Columbia, SC (By Greenville News) - A state panel today denied parole for former HomeGold chief executive Ronald Sheppard, after Attorney General Alan Wilson and eight investors said they objected to his release from prison.
A parole hearing for Sheppard, 55, was held here this morning and Sheppard participated from prison via closed-circuit television.
An estimated 12,000 people, most from the Upstate and many elderly, lost about $278 million when HomeGold and its Pickens-based subsidiary collapsed 10 years ago.
In a letter objecting to Sheppard's parole, W. Allen Myrick, senior assistant deputy attorney general, had written that Sheppard's convictions arose from his role in the business of the two firms.
"The collapse of this company resulted in thousands of South Carolinians losing their life savings," Myrick wrote to Kela Thomas, director of the state Department of Probation, Parole and Pardon Services.
"Many of the victims in this case were retired and have suffered enormously."
"Given the seriousness of the crimes and the impact on the victims," the Attorney General's Office requested parole be denied, Myrick wrote.
The hearing marked the former CEO's latest attempt for freedom.
Last year, the state's parole board denied Sheppard's release a month after his parole was approved.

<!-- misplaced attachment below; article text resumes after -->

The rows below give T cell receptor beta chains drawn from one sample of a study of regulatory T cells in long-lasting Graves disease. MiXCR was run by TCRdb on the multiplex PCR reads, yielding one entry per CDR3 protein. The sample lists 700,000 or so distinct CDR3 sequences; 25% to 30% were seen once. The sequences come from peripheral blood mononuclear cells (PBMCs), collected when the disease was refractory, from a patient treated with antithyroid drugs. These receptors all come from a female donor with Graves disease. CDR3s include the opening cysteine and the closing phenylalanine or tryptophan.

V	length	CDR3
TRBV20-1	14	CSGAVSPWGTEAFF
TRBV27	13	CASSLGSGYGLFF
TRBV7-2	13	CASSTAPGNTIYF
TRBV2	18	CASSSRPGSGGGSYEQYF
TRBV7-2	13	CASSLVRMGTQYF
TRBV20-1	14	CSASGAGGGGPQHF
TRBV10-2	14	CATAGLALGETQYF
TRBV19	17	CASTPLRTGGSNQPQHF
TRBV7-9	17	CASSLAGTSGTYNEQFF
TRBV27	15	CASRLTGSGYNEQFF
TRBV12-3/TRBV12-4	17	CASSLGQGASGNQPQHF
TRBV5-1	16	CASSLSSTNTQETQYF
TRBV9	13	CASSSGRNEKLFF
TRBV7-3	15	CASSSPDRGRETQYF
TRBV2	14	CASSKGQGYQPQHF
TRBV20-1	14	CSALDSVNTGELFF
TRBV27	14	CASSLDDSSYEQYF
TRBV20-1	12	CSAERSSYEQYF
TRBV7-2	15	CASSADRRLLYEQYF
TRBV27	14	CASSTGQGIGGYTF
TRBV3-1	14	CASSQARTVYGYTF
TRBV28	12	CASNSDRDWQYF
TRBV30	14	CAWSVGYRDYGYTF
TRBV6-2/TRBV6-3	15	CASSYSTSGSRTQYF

Attorney General Alan Wilson asked parole officials to stop the release process because Wilson's office wasn't notified of an earlier hearing, when no one appeared to oppose Sheppard's release.
Thomas subsequently said the agency made a mistake by not notifying prosecutors of the hearing and the case would be reheard.
The board then voted 6-1 to deny parole for Sheppard, whose lawyer told the board he objected to the review because the earlier hearing complied with state law.
A Lexington County jury in 2007 found Sheppard guilty of securities fraud, conspiracy and obtaining a signature or property by false pretenses in the collapse of HomeGold and Carolina Investors.
Sheppard was sentenced to 20 years in prison.
For years, Carolina Investors offered loans and provided high-yield investments, though not insured. In the wake of the collapse, investors received 18 cents on the dollar.
In 1998, the company was taken over by HomeGold, which was heavily involved in subprime mortgages. In the months leading up to closing its doors, investors' money was used to subsidize the parent company's losses, prosecutors said.
In all, six former HomeGold or Carolina Investors officials were indicted by a state grand jury and either convicted of or pleaded guilty to various crimes. Sheppard received the harshest sentence.
Last year, he expressed remorse to the parole board. "There's not a day that goes by I don't feel for the investors," Sheppard said.
His lawyer and son argued to the board that Sheppard had paid $3.5 million in restitution, and they had collected a petition of 150 signatures and two dozen letters, including from the Lexington County sheriff, asking for his parole.